Volume 6, Number 2, 1997

Creating the WOW! factor

UD graduate Larry Lipman, Delaware '79, has found success by thinking like a kid. And, like a parent. Lipman creates and markets innovative play areas and toys that occupy children-and reduce moms' and dads' stress-in public places. Retail stores, supermarkets, fast-food restaurants- they're all perfect settings for Lipman's work.

If you've spotted a commercial-size Lego table in a physician's office or a toddler play area at McDonald's, you've seen some of Lipman's play corners. If you've experienced a play center- complete with a wireless beeper system and closed-circuit TV-in a local supermarket or retail store, then you've seen Lipman's work on a grand scale.

Kids love his creations because they're never static, he says. "We try to do things that are interactive, hands-on and use a lot of what I call the 'Wow!' factor. We use things that kids don't find at home," he says.

The Wow! factor must be working. Lipman has placed play corners in 22,000 U.S. locations, ranging from McDonald's restaurants to Midas auto shops to Stride Rite shoe stores. The more elaborate, state-of-the-art play centers in 35 locations are growing in popularity.

At play centers,parents check their children in before they begin to shop. The store hires a baby-sitter for the room. Lipman's company provides a security system with a wristband to monitor the child's whereabouts; a closed-circuit TV system that airs the center's goings-on throughout the store; all of the equipment for the room; and a software marketing package that the retailer can use to track the shopping habits of families who visit the store.

Like educational, indoor playgrounds, Lipman's play centers appeal to children and parents alike.

"Parents haven't seen their kids all day, and they want to be with them," Lipman says. "But, it really is easier to go through a store alone. This way, they can shop without the children, which makes the trip through the store quicker and less tense, yet they know their kids are in good hands and having fun."

The retailer benefits, too, Lipman says, noting that people with children are more likely to shop at a store where their children ask to be taken. In addition, the store is cultivating a long-term relationship with the child.

"If you entertain children and show them you care about them, you're building the next generation consumer, which is the kid," Lipman says. "That child will look forward to going to the grocery store, and when he gets older, he will have a warm feeling about the store."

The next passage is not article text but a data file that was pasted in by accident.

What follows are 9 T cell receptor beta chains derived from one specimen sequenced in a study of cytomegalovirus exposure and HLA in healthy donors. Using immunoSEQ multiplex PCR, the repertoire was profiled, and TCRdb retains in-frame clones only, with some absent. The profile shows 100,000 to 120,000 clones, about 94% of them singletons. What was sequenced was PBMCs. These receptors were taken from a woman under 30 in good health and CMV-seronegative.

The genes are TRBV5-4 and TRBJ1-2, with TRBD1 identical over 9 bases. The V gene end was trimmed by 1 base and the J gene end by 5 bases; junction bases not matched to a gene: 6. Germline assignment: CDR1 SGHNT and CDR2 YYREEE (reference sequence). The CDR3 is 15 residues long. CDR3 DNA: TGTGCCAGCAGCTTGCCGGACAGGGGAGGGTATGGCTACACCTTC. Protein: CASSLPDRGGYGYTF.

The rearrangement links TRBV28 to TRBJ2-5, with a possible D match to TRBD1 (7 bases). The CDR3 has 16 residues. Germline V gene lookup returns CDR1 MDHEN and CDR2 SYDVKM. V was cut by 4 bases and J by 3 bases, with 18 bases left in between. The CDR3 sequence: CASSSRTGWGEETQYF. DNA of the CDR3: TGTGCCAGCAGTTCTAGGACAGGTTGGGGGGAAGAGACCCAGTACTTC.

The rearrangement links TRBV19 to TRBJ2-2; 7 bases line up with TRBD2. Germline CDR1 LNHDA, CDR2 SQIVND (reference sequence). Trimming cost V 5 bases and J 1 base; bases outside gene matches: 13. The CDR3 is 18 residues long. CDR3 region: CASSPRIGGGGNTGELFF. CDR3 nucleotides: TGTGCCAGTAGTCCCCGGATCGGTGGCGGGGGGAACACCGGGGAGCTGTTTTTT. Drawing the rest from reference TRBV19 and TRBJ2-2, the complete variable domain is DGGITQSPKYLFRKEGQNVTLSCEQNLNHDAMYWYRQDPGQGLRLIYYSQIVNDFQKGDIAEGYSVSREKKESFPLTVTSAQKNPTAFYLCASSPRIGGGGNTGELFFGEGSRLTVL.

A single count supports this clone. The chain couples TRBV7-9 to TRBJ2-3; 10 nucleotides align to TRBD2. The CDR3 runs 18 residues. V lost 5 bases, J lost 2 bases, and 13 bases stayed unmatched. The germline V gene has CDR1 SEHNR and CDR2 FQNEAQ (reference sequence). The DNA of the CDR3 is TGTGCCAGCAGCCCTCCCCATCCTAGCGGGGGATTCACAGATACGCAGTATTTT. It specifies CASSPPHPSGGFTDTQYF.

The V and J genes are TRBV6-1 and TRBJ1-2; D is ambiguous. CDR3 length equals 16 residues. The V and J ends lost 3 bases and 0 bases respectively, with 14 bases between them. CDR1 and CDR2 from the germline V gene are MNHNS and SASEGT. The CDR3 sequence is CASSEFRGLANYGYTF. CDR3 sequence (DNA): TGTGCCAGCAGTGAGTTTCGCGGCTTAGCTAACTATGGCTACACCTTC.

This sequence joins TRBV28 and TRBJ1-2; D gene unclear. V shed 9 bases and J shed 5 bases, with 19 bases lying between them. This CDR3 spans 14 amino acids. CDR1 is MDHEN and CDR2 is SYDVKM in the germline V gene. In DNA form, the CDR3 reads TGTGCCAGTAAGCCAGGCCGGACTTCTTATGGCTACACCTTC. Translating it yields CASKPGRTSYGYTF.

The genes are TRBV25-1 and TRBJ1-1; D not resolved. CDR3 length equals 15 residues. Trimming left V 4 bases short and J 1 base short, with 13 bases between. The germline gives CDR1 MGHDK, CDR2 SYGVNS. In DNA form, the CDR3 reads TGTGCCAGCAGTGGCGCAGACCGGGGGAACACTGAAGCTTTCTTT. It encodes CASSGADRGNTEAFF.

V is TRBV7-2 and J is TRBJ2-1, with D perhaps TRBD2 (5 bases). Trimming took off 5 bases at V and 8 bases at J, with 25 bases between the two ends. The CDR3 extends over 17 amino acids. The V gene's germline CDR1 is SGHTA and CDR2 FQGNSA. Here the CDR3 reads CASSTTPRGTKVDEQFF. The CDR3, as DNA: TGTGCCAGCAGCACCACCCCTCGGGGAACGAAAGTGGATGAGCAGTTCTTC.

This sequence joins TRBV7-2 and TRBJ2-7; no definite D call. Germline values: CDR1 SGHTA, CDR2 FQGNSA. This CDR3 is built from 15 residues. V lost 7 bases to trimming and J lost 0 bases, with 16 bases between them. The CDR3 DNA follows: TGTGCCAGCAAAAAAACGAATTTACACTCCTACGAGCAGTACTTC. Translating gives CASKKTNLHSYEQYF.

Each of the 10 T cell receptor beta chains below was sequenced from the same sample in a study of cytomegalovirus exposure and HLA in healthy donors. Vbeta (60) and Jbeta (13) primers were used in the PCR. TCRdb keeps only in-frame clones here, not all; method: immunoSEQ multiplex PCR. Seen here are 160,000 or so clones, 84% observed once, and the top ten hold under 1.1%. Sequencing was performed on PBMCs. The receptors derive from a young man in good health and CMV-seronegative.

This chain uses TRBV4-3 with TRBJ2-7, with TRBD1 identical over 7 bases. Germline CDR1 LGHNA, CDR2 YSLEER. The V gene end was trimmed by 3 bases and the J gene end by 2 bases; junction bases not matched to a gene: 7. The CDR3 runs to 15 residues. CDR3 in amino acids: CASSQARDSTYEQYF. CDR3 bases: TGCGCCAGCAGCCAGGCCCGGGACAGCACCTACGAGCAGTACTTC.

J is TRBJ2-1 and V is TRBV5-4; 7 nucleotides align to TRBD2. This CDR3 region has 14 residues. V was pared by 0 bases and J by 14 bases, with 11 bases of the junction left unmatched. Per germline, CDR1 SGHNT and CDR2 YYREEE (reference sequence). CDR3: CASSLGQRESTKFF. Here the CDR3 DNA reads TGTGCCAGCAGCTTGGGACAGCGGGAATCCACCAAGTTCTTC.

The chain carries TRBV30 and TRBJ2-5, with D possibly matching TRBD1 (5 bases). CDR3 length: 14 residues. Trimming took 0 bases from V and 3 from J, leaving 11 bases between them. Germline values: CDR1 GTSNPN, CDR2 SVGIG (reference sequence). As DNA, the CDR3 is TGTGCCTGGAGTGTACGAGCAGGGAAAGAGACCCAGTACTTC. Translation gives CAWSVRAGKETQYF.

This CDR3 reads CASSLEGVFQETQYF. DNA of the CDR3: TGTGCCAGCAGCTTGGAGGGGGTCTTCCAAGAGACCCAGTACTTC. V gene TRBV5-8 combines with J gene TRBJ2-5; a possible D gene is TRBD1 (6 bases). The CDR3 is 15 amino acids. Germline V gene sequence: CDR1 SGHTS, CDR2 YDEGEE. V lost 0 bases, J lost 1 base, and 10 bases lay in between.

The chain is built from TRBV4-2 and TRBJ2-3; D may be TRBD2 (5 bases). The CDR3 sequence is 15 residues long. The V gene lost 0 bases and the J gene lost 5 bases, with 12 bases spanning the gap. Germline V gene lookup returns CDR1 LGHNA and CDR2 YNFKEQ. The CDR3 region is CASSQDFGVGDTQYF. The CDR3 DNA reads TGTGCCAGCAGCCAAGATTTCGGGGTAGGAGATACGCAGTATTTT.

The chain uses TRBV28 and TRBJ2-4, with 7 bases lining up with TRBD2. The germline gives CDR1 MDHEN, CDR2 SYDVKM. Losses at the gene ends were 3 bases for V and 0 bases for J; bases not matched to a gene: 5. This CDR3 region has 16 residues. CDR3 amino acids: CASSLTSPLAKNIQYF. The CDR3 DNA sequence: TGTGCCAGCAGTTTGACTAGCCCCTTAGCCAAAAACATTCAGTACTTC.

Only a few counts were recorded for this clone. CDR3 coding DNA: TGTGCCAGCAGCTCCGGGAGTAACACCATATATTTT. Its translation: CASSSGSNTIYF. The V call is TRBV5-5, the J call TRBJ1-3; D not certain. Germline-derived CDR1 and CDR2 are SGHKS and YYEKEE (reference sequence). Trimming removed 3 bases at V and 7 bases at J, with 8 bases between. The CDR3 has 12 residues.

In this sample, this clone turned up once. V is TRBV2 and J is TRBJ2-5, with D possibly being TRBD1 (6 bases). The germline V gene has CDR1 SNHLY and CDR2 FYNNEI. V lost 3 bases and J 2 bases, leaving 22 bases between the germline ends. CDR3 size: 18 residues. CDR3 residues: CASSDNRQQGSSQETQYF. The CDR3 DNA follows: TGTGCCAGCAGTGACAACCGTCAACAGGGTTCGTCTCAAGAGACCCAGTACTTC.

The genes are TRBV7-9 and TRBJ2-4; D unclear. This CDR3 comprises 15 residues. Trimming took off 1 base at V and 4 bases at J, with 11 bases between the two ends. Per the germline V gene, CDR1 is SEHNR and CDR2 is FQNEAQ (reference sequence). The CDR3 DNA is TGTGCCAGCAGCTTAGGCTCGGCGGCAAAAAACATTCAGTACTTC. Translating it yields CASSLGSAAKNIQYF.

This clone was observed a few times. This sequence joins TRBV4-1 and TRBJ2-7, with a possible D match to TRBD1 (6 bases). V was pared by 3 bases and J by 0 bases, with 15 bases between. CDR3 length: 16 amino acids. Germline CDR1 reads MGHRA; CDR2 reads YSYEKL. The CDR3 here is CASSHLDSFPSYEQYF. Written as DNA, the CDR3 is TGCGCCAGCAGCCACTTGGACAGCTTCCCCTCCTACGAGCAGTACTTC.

Lipman, who majored in marketing administration at Delaware, founded the Resource Marketing Group in 1990. He marketed play equipment called PlayConcepts through that company until last September, when he sold it to Keiser Corp., an international manufacturer in Fresno, Calif. Today, Lipman is vice president of Keiser Corp. and vice president of international marketing and sales-and partial owner-of Keiser PlayConcepts. With a total of 81 employees, Keiser PlayConcepts places products in the United States, Canada and 16 countries overseas.

Lipman says he knew when he graduated that he wanted to own his own company someday. So, he set out to gain the experience he needed. Selling disposable cups and hospital equipment for a large manufacturer, he learned how to manage a sales territory and to leverage distributors. Then, for a uniform manufacturer, he gained experience developing sales programs that meet customers' image requirements. Finally, before branching off onto his own, he learned how to establish a business from scratch while working for a financial services company.

How did all of that lead to PlayConcepts? "I realized that kids are the future of this country, and I wanted to get involved in shaping the way children wait in commercial environments," he says.

Lipman's hours are long. Many of his days are spent away from his Houston home, where he lives with his wife, Debra, and their children, Bryan and Lauren. Still, his work is a family affair. Debra helped found the company, and today, she helps develop the marketing and advertising collateral used to lure prospective customers. The kids help, too.

"They take me to a lot of environments for children," Lipman says. "They give me the opportunity to study what holds kids' attention for the longest amounts of time. They are my research and development department."

-Marylee Sauder, Delaware '83